Decisions – COA – Nov. 28, 2017

Larry Lewis  v. State of Mississippi statutory rape –   Lewis was convicted of statutory rape of his girlfriend’s daughter, J.T.  She testified that he had had sex with her from the time she was 12 or 13 until she was 16. On appeal he argues that he was entitled to a directed verdict.  The COA affirms.

Tina Lee v. Keller Williams Realtylease – In April of 2013, Lee leased a home in Horn Lake from  Keller Williams for $875 a month.  Three days after she moved in, the house flooded after a heavy rain. This happened throughout the lease period and the flooding created mold.  A year later Lee filed a complaint alleging negligence and breach of contract for failure to repair the property or relocate her to another property.  The trial court granted summary judgment to  Keller Williams.  On appeal Lee argues that (1) she did not waive Keller Williams’s duty to repair the property, and (2) Keller Williams assumed the duty to repair.  Lee also filed an amended complaint alleging her son was injured as a result of Keller Williams’ negligence.  She did not, however, get permission to amend her complaint which she was required to do since Keller WIlliams had answered the complaint.

James Lee Johnson, III  v. State of Mississippi –  ineffective assistance of counsel –  Johnson was indicted for acting along with Larry Gilliam to murder  Curtis Mumford which they were alleged to have done because Mumford owed Johnson some money.  Johnson was convicted and on appeal he argues that his trial counsel was ineffective because he provided no opening statement,  failed to challenge the State’s evidence, failed to request an expert to review the State’s forensic evidence, failed to challenge the  voluntariness of Johnson’s statements to police, and failed to offer any jury instructions on his  theory of defense. The COA finds that the record is insufficient to decide Johnson’s ineffectiveness claims and affirms.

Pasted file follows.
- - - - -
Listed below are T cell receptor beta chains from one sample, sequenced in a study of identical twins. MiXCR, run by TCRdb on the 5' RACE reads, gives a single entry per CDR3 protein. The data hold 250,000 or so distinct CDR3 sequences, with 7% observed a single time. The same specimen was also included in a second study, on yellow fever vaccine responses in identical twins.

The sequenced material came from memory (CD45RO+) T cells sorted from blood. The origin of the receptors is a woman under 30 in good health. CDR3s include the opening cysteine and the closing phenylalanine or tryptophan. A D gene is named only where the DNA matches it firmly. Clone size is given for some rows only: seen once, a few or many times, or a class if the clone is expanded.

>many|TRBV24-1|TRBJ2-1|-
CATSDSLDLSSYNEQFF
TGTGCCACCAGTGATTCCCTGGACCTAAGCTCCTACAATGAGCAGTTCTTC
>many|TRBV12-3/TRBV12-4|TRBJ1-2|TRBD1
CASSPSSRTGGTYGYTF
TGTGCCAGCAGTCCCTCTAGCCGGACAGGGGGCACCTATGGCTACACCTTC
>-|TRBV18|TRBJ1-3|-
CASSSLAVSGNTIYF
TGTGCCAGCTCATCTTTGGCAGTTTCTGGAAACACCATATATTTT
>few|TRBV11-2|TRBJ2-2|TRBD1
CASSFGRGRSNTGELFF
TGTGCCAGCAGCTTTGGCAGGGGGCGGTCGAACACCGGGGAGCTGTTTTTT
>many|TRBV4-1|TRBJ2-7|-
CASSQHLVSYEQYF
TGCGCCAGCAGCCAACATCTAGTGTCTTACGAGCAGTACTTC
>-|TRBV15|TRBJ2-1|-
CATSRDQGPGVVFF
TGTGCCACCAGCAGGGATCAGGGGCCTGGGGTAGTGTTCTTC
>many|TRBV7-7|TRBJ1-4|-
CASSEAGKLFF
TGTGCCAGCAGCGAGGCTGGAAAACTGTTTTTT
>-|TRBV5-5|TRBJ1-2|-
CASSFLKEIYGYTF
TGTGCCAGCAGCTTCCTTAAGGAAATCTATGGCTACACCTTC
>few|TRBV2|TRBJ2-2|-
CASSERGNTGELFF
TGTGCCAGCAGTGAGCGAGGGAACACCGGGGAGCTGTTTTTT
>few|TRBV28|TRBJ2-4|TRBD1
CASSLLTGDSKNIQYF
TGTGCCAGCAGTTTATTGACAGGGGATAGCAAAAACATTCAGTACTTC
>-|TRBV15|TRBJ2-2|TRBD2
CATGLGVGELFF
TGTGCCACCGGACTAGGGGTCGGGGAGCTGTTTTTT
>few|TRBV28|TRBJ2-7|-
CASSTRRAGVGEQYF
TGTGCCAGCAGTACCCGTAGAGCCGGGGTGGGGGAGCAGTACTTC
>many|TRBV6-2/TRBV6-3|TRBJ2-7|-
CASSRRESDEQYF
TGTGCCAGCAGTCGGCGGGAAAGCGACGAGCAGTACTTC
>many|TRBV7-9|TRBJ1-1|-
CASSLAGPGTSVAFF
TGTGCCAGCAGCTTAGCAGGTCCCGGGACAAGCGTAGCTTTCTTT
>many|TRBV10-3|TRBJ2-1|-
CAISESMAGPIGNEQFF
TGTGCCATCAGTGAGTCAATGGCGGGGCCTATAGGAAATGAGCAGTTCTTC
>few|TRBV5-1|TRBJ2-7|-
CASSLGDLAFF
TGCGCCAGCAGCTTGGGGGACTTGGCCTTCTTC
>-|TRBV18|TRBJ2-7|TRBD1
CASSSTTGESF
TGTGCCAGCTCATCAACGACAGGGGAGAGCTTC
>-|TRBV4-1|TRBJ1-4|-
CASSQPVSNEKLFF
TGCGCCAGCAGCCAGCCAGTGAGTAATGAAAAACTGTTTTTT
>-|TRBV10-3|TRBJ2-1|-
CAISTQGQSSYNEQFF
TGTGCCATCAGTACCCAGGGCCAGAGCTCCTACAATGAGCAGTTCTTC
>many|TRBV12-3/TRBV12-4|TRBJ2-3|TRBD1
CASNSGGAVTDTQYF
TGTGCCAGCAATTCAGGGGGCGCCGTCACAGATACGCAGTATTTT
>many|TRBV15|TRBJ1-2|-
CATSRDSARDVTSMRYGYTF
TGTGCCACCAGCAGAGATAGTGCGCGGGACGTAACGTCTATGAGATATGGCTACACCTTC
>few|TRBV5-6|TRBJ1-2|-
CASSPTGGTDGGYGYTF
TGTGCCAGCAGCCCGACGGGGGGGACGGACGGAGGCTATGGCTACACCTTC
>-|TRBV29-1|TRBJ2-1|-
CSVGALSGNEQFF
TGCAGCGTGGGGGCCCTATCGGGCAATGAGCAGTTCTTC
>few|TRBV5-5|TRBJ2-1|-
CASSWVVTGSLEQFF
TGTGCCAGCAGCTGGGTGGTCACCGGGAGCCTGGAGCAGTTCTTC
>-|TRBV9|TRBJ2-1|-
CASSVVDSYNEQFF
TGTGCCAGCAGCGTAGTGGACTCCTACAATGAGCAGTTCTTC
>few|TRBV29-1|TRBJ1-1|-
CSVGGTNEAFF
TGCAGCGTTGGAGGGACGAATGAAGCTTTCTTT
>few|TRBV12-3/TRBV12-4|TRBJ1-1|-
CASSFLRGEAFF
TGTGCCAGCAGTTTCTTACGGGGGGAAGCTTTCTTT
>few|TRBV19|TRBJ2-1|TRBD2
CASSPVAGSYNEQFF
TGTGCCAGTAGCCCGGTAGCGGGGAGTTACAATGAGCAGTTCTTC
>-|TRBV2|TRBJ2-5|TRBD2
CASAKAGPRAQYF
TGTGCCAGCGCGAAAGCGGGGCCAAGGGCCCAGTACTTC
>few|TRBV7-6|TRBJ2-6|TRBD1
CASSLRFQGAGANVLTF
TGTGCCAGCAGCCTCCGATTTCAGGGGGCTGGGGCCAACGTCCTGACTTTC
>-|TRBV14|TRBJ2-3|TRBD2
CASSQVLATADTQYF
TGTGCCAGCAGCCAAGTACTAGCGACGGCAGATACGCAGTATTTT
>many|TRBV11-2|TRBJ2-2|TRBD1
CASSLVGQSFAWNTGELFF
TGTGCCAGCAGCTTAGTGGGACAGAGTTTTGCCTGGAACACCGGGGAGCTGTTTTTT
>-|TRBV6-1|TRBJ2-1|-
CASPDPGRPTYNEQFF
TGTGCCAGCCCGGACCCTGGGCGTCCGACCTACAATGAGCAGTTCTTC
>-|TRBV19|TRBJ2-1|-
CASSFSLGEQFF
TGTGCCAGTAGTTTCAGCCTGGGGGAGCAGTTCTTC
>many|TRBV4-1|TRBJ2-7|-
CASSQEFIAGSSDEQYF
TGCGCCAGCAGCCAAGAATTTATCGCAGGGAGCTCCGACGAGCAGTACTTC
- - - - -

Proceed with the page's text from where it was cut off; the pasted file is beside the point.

Sergio Sebastian Gonzalez v. State of Mississippi – introduction of jail medical screening form – Sergio was married to Gina.  At one point they separated and Sergio returned to the marital home to find Gina’s boyfriend Andres there.   According to Sergio, Andres said “Here I am. Do you want something from me?” Sergio  grabbed two kitchen knives  to protect himself and in the ensuing struggle, Andres was stabbed.  Sergio left but turned himself into police four days later.   Sergio testified that he sustained a bite to his arm and some bruising. In rebuttal, the state called two jailers who prepared the paperwork booking Sergio. They testified that, as part of the booking process, Sergio was asked about his physical health and the answers entered onto a  medical screening form. Sergio denied having any medical problems.  One jailer also testified that she  did not notice any bite-marks or bruising.  The medical screening form was introduced even though it had bot been provided to the defense in discovery.  The  form was unsigned, undated, and no portion of it was filled out other than to indicate Sergio’s  name, date of birth, nationality and sex.  On appeal, Sergio argues that it was error to allow this testimony and form into evidence. The COA affirms.